The inherent challenge of reference food lists is to provide enough detail to be useful, while remaining concise (many of the IDDSI consumer handouts are 1-2 pages in length)1. The authors of the IDDSI documents achieve this by providing the inclusive criteria for foods, then augmenting that criteria with specific examples where necessary for support and clarity. For example, the IDDSI lists as written call out specific inappropriate foods in the “Food to Avoid” lists, but otherwise suggest foods more generally by food group or textural characteristic (e.g. tough, sticky, sharp, etc.) One approach to apply these lists effectively may include using the “Food to Avoid” lists as a starting point for understanding the restrictions of the level, then thoroughly studying the criteria and rationale for foods to include and who the texture level is intended to help. It is important to note however even with this basis of understanding, it is ultimately the testing of the food item or recipe which determines whether it is appropriate to include or not (more on that next week!).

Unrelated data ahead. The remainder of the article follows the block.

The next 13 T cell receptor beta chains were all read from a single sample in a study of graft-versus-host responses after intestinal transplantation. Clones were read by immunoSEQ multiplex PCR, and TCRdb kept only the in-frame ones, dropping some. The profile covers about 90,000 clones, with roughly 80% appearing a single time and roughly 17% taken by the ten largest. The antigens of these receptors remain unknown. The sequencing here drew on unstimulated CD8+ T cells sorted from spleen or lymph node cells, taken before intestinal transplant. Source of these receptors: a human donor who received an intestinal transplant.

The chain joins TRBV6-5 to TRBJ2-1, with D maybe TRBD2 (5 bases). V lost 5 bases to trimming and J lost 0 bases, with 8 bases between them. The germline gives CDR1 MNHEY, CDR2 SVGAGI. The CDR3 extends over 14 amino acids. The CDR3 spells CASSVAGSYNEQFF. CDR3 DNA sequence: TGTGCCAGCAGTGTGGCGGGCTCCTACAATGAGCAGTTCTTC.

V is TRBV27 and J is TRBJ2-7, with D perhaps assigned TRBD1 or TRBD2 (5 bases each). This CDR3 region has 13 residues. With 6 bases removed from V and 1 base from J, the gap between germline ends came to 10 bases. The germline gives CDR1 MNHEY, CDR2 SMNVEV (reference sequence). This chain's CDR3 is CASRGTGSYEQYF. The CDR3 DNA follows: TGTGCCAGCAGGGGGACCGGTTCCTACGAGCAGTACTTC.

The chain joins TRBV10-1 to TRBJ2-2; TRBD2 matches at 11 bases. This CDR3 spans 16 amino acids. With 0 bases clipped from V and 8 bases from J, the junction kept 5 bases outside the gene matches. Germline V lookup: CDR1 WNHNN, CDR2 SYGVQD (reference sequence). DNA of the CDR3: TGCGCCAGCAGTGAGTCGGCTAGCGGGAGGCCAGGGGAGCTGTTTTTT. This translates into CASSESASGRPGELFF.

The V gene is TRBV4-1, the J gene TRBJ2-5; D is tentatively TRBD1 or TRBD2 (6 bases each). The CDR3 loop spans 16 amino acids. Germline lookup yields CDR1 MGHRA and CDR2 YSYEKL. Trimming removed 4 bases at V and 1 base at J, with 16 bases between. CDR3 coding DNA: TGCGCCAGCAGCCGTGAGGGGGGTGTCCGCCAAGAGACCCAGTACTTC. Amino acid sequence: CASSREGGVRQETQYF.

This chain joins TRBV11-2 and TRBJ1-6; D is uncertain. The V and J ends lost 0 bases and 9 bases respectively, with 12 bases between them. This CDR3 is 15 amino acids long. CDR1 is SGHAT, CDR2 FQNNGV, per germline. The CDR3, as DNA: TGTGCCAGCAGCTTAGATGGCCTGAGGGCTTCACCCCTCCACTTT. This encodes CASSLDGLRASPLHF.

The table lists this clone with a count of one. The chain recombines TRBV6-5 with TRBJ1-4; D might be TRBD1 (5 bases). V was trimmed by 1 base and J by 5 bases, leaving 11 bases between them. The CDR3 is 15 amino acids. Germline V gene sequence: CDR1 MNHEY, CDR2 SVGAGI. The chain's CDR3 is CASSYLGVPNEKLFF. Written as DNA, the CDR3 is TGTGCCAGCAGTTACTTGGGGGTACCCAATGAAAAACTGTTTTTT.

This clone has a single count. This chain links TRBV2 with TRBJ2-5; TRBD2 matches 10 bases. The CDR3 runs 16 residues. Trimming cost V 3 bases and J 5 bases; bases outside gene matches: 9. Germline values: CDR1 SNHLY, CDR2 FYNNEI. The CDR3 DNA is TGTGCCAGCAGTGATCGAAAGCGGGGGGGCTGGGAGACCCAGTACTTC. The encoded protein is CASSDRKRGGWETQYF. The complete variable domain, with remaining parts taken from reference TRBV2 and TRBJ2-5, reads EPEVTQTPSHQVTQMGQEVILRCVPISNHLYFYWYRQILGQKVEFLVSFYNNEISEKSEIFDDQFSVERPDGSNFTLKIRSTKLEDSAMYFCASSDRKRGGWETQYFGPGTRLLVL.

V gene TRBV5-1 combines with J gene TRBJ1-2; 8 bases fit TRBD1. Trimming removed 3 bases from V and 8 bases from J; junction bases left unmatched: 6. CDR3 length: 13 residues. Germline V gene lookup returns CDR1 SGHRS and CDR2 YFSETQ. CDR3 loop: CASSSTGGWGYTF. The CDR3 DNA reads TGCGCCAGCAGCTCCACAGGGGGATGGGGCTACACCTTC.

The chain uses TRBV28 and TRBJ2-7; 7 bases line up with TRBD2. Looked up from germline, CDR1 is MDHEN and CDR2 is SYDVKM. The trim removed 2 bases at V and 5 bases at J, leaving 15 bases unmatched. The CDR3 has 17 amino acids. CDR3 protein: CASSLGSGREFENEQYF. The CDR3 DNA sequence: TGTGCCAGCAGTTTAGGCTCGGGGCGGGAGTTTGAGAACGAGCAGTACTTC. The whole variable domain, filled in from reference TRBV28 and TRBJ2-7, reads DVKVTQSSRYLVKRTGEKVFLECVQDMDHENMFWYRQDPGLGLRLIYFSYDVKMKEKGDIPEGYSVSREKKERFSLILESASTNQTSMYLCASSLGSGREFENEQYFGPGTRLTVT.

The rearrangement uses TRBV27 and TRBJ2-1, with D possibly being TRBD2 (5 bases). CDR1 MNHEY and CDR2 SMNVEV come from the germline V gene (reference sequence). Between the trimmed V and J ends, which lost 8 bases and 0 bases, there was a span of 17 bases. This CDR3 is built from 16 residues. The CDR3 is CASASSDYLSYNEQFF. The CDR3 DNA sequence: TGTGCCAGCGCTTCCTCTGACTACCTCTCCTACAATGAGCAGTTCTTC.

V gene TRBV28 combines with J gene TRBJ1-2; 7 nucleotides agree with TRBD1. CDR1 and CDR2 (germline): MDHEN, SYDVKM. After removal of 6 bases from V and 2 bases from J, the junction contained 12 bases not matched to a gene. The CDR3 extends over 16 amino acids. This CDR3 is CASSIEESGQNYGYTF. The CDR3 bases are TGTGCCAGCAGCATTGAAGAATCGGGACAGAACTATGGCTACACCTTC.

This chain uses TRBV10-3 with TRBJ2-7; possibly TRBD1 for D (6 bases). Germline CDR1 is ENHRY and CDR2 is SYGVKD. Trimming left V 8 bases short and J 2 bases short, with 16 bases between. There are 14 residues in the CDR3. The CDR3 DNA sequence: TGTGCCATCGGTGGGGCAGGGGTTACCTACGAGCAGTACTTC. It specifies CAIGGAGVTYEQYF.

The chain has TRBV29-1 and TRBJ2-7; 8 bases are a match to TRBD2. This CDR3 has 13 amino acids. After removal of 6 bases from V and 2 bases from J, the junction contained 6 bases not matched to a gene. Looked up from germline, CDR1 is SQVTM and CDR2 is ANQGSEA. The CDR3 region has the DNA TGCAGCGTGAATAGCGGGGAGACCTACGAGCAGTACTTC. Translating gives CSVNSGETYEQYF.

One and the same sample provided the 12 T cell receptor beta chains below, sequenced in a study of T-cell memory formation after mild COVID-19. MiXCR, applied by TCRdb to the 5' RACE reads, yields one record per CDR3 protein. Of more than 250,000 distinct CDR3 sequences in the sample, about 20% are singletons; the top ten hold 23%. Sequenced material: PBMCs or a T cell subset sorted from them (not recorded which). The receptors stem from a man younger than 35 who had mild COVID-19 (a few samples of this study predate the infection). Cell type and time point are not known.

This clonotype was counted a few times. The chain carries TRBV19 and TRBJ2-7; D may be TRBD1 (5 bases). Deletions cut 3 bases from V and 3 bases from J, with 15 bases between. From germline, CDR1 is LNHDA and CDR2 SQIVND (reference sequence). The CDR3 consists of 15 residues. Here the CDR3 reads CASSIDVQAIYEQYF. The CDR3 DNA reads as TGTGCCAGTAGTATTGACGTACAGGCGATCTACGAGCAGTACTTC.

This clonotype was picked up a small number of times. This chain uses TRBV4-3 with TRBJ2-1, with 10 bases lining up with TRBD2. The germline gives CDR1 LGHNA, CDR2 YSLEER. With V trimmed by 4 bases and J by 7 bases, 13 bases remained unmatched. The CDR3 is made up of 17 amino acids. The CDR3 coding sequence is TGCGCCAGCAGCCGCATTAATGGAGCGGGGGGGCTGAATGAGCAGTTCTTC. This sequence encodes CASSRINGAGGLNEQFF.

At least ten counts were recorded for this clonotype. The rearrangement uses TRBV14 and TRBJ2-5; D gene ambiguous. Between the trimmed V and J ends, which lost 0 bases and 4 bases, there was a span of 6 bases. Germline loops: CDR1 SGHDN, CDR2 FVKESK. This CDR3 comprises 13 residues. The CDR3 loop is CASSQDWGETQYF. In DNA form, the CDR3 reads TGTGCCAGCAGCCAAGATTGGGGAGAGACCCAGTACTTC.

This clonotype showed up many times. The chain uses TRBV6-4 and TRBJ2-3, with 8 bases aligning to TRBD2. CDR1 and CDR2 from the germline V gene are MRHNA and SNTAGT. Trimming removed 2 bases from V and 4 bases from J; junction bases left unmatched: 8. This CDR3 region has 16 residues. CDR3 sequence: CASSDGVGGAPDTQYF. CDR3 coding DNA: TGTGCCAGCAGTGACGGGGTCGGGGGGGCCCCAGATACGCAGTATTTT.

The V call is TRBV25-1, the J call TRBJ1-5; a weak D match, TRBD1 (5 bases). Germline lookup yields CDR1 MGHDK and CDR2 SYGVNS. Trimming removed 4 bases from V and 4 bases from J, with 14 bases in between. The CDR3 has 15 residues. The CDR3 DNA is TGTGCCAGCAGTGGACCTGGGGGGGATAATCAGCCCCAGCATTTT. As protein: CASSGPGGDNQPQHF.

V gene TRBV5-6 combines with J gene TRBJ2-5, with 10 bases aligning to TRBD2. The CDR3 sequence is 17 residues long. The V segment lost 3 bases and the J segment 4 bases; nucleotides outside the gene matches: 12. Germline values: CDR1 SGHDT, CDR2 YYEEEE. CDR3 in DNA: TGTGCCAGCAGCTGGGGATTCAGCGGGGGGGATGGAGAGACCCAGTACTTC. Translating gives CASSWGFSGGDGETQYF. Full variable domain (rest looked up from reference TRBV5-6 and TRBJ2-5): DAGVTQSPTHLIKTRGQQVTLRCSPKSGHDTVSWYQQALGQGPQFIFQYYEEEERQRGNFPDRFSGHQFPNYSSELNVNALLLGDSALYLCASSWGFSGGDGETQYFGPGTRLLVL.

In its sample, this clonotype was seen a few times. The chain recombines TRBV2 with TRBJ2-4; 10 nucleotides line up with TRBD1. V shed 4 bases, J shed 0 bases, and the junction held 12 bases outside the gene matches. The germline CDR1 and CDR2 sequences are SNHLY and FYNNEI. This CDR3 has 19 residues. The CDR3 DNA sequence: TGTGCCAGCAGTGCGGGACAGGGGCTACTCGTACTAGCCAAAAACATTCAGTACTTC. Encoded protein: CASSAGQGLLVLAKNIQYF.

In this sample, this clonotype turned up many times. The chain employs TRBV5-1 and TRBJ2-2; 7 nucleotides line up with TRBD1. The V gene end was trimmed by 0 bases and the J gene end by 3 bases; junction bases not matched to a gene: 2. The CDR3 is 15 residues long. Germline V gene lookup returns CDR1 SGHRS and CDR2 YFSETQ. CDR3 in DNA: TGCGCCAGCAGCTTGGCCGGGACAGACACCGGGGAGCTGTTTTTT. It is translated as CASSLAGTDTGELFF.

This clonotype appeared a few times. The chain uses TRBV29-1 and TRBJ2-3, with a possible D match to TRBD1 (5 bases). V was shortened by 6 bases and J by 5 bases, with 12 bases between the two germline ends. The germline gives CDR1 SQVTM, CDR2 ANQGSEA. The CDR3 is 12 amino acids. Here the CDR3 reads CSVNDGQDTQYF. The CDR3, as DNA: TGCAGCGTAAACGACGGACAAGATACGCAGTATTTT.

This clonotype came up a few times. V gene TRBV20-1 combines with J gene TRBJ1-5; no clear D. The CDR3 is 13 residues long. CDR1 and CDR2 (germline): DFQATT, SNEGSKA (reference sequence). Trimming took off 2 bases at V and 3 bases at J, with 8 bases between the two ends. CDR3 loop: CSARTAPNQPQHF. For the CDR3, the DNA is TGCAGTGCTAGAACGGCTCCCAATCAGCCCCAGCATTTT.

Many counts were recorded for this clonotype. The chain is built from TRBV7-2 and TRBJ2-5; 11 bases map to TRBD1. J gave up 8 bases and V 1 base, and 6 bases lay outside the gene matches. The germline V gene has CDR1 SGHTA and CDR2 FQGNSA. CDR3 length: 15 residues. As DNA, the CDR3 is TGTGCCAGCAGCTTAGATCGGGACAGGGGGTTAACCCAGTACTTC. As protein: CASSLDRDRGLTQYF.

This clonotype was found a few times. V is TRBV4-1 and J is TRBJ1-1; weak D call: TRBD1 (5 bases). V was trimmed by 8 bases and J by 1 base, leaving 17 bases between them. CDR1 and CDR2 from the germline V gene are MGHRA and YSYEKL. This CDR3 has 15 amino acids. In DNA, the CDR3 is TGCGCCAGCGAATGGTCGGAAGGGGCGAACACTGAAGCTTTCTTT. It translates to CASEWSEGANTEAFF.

You Asked, They Listened

In October 2018, IDDSI officially announced the expansion of Level 7 Regular (RG7) to include a sub-level called Easy to Chew. The decision was made in response to the findings from a June 2018 survey put out by the IDDSI committee, to which they received over 2000 responses2. The call was to create a label for soft foods without particle-size restriction, intended for individuals who may not necessarily have dysphagia but who could benefit from foods which require less effort to eat Click here to read the original EC7 announcement3. Similar to a Mechanical Soft or Dental Soft Diet, the EC7 texture features normal, everyday foods which are naturally soft (think cooked fish, canned fruit, pudding, well-cooked pasta in sauce), or those which are made soft through cooking method (e.g. braising, stewing), moistening, or physically manipulating the texture. Unlike the dual-criteria requirements of Level 6 Soft and Bite Sized (SB6; 1.5 cm x 1.5 cm adults), or Level 5 Minced and Moist (MM5; 4 mm for adults), foods in the EC7 sub-category can be larger than the restrictions for MM5 or SB6 if they meet the softness criteria. The measure of “softness” is not left to subjective opinion – repeatable testing methods are provided to help gauge softness and appropriateness of food samples.